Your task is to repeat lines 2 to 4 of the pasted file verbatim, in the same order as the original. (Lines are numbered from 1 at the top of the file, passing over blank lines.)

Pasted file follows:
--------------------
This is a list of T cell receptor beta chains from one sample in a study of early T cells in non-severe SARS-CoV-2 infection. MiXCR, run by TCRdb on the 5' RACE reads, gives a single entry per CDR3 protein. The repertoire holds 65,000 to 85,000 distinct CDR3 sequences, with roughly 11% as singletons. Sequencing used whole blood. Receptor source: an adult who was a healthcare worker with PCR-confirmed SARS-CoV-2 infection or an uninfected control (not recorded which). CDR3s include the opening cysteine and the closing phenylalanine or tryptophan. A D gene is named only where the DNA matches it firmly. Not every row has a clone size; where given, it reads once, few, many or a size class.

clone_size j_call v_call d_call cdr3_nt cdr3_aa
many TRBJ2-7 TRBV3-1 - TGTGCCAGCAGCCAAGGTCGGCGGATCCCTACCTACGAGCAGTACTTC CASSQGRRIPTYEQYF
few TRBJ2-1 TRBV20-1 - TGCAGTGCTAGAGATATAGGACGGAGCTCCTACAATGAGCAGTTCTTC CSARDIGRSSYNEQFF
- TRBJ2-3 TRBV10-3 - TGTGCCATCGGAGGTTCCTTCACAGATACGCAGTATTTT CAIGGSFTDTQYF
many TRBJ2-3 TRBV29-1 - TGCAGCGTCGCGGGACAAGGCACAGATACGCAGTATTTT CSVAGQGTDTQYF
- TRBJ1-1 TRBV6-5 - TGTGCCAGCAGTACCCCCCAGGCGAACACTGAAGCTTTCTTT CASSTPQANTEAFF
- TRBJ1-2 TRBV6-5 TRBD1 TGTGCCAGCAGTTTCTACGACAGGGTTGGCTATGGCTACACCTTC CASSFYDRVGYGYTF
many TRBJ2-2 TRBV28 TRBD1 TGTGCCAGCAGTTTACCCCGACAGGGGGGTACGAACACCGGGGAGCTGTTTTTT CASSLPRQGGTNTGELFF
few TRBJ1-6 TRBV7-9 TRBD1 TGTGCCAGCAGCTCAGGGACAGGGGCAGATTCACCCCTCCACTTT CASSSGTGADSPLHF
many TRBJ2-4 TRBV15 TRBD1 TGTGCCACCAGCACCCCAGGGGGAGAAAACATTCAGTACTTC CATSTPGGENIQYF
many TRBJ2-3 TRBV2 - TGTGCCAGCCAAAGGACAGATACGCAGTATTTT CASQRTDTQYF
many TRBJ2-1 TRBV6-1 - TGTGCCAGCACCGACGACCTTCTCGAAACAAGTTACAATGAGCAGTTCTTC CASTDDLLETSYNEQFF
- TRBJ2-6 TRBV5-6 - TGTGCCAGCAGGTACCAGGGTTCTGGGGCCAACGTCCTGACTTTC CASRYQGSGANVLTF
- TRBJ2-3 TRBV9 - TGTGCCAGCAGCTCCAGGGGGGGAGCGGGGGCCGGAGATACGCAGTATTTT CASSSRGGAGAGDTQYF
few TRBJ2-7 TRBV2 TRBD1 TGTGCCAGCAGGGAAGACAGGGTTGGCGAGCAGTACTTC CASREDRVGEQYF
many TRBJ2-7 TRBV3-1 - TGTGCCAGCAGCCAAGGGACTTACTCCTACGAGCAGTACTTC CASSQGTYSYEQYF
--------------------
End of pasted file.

clone_size j_call v_call d_call cdr3_nt cdr3_aa
many TRBJ2-7 TRBV3-1 - TGTGCCAGCAGCCAAGGTCGGCGGATCCCTACCTACGAGCAGTACTTC CASSQGRRIPTYEQYF
few TRBJ2-1 TRBV20-1 - TGCAGTGCTAGAGATATAGGACGGAGCTCCTACAATGAGCAGTTCTTC CSARDIGRSSYNEQFF